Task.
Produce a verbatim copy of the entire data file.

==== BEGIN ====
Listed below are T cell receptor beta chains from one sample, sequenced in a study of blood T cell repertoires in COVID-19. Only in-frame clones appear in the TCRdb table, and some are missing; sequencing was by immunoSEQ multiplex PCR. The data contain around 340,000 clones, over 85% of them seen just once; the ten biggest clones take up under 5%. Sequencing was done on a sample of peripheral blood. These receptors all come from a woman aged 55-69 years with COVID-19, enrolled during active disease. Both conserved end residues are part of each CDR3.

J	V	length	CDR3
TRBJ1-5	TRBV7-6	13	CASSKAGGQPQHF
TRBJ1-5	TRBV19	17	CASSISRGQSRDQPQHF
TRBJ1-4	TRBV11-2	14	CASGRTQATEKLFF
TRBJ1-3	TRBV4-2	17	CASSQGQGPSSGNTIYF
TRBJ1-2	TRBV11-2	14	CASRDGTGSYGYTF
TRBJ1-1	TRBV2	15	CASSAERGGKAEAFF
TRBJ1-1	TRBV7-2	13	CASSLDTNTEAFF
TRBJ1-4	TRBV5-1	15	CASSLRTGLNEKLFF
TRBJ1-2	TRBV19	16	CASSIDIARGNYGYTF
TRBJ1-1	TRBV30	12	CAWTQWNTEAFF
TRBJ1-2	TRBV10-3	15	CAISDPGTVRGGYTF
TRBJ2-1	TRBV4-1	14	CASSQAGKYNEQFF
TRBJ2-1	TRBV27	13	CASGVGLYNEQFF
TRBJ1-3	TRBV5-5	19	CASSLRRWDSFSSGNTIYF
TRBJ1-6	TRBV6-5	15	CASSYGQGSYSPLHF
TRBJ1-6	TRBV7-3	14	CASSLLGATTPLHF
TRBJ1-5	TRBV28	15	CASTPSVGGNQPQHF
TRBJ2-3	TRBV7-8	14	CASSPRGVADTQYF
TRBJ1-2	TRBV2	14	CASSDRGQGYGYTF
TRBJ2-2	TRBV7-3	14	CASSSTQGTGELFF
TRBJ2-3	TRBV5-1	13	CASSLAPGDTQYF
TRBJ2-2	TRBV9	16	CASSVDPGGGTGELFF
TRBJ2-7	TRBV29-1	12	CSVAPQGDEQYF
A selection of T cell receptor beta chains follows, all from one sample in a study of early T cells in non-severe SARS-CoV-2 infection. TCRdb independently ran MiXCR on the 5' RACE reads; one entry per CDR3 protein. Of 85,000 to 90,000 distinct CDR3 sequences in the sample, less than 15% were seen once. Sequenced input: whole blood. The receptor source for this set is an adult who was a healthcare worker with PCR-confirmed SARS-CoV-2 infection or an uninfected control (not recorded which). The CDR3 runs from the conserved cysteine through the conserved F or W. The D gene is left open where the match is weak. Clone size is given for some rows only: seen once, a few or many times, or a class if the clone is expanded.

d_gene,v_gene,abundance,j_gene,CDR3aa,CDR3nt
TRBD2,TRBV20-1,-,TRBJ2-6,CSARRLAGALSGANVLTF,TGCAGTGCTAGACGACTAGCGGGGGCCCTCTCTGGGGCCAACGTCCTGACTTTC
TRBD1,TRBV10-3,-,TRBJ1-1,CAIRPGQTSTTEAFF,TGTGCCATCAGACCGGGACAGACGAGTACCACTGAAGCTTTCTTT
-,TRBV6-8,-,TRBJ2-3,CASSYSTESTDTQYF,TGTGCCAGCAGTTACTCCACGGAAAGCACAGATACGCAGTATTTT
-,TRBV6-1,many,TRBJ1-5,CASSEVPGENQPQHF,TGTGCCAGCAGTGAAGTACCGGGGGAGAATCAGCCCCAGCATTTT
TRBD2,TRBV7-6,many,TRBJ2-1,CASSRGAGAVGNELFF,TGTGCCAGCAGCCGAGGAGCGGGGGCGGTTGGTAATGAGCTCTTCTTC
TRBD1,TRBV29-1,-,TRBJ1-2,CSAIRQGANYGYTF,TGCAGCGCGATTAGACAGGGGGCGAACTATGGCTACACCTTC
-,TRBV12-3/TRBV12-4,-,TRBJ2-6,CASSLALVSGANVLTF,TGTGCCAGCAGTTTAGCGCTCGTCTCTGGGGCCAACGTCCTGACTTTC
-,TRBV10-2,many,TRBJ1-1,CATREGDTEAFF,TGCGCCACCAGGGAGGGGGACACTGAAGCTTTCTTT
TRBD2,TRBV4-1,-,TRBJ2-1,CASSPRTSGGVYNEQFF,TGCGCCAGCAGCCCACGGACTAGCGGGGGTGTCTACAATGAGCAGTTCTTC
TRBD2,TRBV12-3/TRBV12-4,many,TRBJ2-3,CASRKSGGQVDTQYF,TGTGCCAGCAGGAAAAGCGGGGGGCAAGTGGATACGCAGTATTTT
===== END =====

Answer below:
Listed below are T cell receptor beta chains from one sample, sequenced in a study of blood T cell repertoires in COVID-19. Only in-frame clones appear in the TCRdb table, and some are missing; sequencing was by immunoSEQ multiplex PCR. The data contain around 340,000 clones, over 85% of them seen just once; the ten biggest clones take up under 5%. Sequencing was done on a sample of peripheral blood. These receptors all come from a woman aged 55-69 years with COVID-19, enrolled during active disease. Both conserved end residues are part of each CDR3.

J	V	length	CDR3
TRBJ1-5	TRBV7-6	13	CASSKAGGQPQHF
TRBJ1-5	TRBV19	17	CASSISRGQSRDQPQHF
TRBJ1-4	TRBV11-2	14	CASGRTQATEKLFF
TRBJ1-3	TRBV4-2	17	CASSQGQGPSSGNTIYF
TRBJ1-2	TRBV11-2	14	CASRDGTGSYGYTF
TRBJ1-1	TRBV2	15	CASSAERGGKAEAFF
TRBJ1-1	TRBV7-2	13	CASSLDTNTEAFF
TRBJ1-4	TRBV5-1	15	CASSLRTGLNEKLFF
TRBJ1-2	TRBV19	16	CASSIDIARGNYGYTF
TRBJ1-1	TRBV30	12	CAWTQWNTEAFF
TRBJ1-2	TRBV10-3	15	CAISDPGTVRGGYTF
TRBJ2-1	TRBV4-1	14	CASSQAGKYNEQFF
TRBJ2-1	TRBV27	13	CASGVGLYNEQFF
TRBJ1-3	TRBV5-5	19	CASSLRRWDSFSSGNTIYF
TRBJ1-6	TRBV6-5	15	CASSYGQGSYSPLHF
TRBJ1-6	TRBV7-3	14	CASSLLGATTPLHF
TRBJ1-5	TRBV28	15	CASTPSVGGNQPQHF
TRBJ2-3	TRBV7-8	14	CASSPRGVADTQYF
TRBJ1-2	TRBV2	14	CASSDRGQGYGYTF
TRBJ2-2	TRBV7-3	14	CASSSTQGTGELFF
TRBJ2-3	TRBV5-1	13	CASSLAPGDTQYF
TRBJ2-2	TRBV9	16	CASSVDPGGGTGELFF
TRBJ2-7	TRBV29-1	12	CSVAPQGDEQYF
A selection of T cell receptor beta chains follows, all from one sample in a study of early T cells in non-severe SARS-CoV-2 infection. TCRdb independently ran MiXCR on the 5' RACE reads; one entry per CDR3 protein. Of 85,000 to 90,000 distinct CDR3 sequences in the sample, less than 15% were seen once. Sequenced input: whole blood. The receptor source for this set is an adult who was a healthcare worker with PCR-confirmed SARS-CoV-2 infection or an uninfected control (not recorded which). The CDR3 runs from the conserved cysteine through the conserved F or W. The D gene is left open where the match is weak. Clone size is given for some rows only: seen once, a few or many times, or a class if the clone is expanded.

d_gene,v_gene,abundance,j_gene,CDR3aa,CDR3nt
TRBD2,TRBV20-1,-,TRBJ2-6,CSARRLAGALSGANVLTF,TGCAGTGCTAGACGACTAGCGGGGGCCCTCTCTGGGGCCAACGTCCTGACTTTC
TRBD1,TRBV10-3,-,TRBJ1-1,CAIRPGQTSTTEAFF,TGTGCCATCAGACCGGGACAGACGAGTACCACTGAAGCTTTCTTT
-,TRBV6-8,-,TRBJ2-3,CASSYSTESTDTQYF,TGTGCCAGCAGTTACTCCACGGAAAGCACAGATACGCAGTATTTT
-,TRBV6-1,many,TRBJ1-5,CASSEVPGENQPQHF,TGTGCCAGCAGTGAAGTACCGGGGGAGAATCAGCCCCAGCATTTT
TRBD2,TRBV7-6,many,TRBJ2-1,CASSRGAGAVGNELFF,TGTGCCAGCAGCCGAGGAGCGGGGGCGGTTGGTAATGAGCTCTTCTTC
TRBD1,TRBV29-1,-,TRBJ1-2,CSAIRQGANYGYTF,TGCAGCGCGATTAGACAGGGGGCGAACTATGGCTACACCTTC
-,TRBV12-3/TRBV12-4,-,TRBJ2-6,CASSLALVSGANVLTF,TGTGCCAGCAGTTTAGCGCTCGTCTCTGGGGCCAACGTCCTGACTTTC
-,TRBV10-2,many,TRBJ1-1,CATREGDTEAFF,TGCGCCACCAGGGAGGGGGACACTGAAGCTTTCTTT
TRBD2,TRBV4-1,-,TRBJ2-1,CASSPRTSGGVYNEQFF,TGCGCCAGCAGCCCACGGACTAGCGGGGGTGTCTACAATGAGCAGTTCTTC
TRBD2,TRBV12-3/TRBV12-4,many,TRBJ2-3,CASRKSGGQVDTQYF,TGTGCCAGCAGGAAAAGCGGGGGGCAAGTGGATACGCAGTATTTT